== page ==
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The OCR makes no difference, and any efforts by the Reserve Bank to restrict Kiwi's access to cash simply plays into the hands of immigrants, who will be able to buy prime properties even cheaper. The Reserve Bank governor needs to take a proper look at what is happening in central Auckland and Christchurch. The majority of buyers are fresh immigrants and visitors who come loaded with cash - and, yes, mainly Chinese. Until these idiot bureaucrats take a proper look they are just talking nonsense.

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Couldn't agree more.

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Regulate property investors and speculators, not first-home buyers.

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Why pick on those who save and invest some of their money on rental properties, Andrew?
Also, could you please explain what you describe as investors and speculators - what do you see as the differences.

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Regulate foreigners. No Kiwi Passport = No Buy.

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Here is simple idea. Adjust people's expectations and build smaller houses and allow zoning and land supply changes to fit in line with the rest of the world. None of the proposed changes will make a dent in the demand driving prices as more people choose to live in NZ and especially in Auckland.

Comparison of new house sizes across the world:

Country House size (m²)
Australia 214.6
United States 201.5
New Zealand 196.2
Denmark 137.0
Greece 126.4
Belgium 119.0
Netherlands 115.5
France 112.5
Germany 109.2
Luxembourg 104.1
Spain 96.6
Austria 96.0
Ireland 87.7
Finland 87.1
Sweden 83.0
Portugal 82.2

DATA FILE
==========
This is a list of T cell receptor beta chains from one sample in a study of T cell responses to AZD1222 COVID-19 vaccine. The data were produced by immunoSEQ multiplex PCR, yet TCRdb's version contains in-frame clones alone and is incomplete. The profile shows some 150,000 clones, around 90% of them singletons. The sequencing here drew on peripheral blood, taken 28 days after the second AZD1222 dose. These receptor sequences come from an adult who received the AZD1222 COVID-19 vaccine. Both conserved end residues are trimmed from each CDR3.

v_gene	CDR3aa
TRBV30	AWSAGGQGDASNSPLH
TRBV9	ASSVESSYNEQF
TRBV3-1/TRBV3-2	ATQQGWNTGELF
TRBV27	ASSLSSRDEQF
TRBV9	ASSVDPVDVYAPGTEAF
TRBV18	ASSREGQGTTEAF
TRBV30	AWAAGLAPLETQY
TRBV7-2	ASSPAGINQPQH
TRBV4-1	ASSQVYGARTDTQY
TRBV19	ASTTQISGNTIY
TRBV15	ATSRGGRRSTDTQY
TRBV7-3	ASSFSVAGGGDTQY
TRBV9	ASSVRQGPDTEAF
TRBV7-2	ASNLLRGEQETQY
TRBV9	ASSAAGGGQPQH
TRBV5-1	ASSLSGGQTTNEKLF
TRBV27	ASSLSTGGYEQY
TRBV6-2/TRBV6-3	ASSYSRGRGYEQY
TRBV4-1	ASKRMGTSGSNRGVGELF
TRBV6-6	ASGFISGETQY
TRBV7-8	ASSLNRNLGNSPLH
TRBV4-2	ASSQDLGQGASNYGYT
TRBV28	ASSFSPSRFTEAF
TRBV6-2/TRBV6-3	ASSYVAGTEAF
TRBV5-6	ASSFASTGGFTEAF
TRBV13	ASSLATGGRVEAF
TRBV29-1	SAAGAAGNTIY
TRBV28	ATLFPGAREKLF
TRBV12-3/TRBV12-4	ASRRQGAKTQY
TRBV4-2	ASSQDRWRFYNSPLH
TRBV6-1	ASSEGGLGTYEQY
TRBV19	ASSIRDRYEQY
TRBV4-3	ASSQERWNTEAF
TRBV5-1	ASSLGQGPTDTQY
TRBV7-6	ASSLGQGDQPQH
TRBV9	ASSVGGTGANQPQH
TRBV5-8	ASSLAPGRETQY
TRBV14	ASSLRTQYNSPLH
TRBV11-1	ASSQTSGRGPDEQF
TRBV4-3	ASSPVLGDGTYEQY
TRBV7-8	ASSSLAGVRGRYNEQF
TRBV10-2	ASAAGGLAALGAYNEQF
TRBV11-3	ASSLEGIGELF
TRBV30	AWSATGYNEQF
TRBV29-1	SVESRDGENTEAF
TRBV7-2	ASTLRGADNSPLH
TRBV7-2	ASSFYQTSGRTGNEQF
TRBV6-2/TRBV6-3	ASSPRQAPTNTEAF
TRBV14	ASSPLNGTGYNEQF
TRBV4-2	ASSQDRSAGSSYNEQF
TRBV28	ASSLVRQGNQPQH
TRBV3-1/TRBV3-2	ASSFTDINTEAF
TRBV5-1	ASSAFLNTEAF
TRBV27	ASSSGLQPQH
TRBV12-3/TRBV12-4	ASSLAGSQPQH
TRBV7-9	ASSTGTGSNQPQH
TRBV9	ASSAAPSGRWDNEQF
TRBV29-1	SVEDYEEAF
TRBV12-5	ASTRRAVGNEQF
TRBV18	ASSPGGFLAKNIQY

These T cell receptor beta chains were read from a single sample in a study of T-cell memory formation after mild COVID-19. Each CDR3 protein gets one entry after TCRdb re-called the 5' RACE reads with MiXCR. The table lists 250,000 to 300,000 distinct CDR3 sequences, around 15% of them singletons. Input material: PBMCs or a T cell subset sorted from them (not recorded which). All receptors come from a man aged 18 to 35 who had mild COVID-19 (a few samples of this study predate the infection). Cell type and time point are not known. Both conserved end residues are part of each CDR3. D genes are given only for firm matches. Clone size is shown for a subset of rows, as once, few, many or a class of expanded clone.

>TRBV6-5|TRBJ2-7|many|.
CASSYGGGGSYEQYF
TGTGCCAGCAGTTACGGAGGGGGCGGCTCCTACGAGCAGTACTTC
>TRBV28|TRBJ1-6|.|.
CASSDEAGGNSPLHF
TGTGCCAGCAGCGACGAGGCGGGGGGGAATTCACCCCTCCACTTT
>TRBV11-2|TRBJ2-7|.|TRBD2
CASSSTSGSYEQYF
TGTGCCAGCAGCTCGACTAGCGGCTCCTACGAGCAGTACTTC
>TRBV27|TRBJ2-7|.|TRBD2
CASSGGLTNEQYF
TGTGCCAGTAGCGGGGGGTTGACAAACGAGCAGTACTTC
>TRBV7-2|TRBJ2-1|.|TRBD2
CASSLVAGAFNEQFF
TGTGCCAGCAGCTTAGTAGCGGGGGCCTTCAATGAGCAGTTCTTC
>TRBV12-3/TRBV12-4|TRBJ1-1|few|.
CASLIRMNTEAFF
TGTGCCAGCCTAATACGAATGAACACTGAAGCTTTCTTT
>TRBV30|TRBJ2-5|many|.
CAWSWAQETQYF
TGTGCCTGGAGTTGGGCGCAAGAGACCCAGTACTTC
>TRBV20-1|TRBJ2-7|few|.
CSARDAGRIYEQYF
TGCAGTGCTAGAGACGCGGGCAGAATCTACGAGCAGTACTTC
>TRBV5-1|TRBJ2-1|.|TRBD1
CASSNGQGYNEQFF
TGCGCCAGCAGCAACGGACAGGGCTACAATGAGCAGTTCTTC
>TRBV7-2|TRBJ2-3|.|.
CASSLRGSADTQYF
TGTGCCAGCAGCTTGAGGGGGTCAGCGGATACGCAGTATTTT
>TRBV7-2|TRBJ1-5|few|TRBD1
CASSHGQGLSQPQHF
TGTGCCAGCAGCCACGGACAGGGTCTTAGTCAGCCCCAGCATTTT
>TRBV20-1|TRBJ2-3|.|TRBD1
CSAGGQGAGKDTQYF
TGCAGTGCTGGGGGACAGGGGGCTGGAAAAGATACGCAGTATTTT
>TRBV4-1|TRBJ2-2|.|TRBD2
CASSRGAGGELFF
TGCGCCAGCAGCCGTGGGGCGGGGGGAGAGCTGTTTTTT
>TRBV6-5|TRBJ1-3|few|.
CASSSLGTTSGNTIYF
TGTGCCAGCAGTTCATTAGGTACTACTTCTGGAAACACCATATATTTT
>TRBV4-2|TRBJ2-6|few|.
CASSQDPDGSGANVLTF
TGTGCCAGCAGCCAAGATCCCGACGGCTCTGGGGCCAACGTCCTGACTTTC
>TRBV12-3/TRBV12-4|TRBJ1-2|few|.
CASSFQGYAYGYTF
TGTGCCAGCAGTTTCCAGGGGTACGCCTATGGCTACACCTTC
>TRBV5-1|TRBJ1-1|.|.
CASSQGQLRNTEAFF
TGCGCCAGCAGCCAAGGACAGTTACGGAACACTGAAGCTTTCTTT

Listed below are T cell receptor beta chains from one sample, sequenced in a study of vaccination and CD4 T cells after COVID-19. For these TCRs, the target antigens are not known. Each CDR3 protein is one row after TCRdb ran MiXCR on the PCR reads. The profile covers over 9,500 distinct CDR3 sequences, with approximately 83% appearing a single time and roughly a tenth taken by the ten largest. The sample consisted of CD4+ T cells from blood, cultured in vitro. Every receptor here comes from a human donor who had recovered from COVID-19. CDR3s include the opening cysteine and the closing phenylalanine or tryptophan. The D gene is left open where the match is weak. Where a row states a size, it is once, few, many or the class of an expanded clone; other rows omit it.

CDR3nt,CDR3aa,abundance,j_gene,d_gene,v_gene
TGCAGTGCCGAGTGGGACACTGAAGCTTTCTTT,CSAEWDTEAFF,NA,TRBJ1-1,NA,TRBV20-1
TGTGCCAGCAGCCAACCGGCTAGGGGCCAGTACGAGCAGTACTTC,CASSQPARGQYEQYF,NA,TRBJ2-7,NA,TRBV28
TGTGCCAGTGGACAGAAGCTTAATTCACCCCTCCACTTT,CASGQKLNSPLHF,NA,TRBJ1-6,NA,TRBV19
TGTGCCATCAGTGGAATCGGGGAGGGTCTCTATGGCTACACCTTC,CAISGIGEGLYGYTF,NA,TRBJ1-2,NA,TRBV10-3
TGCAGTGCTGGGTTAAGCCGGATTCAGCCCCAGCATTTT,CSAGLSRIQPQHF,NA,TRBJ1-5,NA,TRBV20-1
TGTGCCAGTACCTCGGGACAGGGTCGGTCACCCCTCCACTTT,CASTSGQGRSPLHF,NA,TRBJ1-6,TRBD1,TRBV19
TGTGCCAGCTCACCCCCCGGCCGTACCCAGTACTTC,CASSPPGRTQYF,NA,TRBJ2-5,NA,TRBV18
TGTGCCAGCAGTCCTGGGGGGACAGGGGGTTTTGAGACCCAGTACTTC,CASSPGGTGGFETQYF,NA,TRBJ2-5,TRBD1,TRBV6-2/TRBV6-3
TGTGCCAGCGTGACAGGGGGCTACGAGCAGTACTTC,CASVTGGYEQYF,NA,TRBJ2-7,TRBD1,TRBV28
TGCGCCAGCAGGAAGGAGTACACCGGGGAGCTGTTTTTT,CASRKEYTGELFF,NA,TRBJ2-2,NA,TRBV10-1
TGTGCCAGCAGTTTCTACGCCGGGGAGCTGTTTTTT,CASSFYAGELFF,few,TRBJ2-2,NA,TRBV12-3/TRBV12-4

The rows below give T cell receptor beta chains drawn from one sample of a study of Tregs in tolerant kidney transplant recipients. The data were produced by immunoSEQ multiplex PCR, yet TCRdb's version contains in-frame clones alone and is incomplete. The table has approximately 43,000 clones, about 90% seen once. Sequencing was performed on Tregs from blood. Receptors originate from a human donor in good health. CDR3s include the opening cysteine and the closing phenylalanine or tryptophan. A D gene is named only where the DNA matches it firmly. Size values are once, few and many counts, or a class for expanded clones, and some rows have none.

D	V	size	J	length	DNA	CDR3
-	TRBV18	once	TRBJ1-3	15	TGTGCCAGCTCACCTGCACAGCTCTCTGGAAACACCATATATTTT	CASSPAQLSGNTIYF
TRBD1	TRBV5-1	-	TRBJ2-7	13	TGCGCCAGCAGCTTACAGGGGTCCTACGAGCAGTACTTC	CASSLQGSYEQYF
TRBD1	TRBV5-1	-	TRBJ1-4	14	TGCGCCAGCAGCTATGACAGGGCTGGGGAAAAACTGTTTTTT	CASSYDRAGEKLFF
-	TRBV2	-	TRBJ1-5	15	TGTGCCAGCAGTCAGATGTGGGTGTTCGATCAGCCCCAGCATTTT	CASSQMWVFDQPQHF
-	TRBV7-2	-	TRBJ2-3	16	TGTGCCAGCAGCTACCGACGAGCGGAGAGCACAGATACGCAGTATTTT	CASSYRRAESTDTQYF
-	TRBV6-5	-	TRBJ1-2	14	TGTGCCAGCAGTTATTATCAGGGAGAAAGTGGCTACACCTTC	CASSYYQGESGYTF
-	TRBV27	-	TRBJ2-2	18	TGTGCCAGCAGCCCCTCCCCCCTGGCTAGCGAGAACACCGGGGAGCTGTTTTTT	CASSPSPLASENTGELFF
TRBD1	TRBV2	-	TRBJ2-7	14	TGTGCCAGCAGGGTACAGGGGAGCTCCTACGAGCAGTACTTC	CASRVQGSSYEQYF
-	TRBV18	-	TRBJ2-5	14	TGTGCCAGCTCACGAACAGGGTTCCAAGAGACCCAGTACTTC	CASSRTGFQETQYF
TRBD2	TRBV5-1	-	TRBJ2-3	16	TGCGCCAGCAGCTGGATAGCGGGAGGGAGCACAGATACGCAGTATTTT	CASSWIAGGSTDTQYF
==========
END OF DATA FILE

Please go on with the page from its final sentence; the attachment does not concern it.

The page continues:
Italy 81.5
United Kingdom 76

source: greenlivingpedia.org

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Mandating smaller houses will not solve the problem as most of the cost of a home is the section price, unless, of course, the minimum size of a freehold section is reduced simultaneously. But will the voting public buy that?

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Obvious outcome of restricting LVRs is to make it less affordable for new home buyers when the fundamental problem is supply. If houses are unsustainably high, why is this not transmitting to residential developers? The short answer is that they are already starved of credit. Only outcome of this policy is a further deterioration in the supply side. Also, please can we stop using the term unaffordable. By defintion they are afffordable as the market is clearing. They may be expensive but that is a whole different story.

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The TV One's Sunday programme discussion on property detailed a 21-year-old international student buying three Auckland properties for $5 million cash ... freehold ... no finance required.

How does speed limiting LVRs capture that?

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Those good people who have, to date, heeded the RB warnings and have stayed out of the housing market are about to be roundly punished for taking in those sound bites... can only happen in NZ! To think people get paid (handsomely) for such ingenuity.

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We should be stoked that 'international ignorants' are spending obscene amount of cash in our country, buying overpriced properties, etc.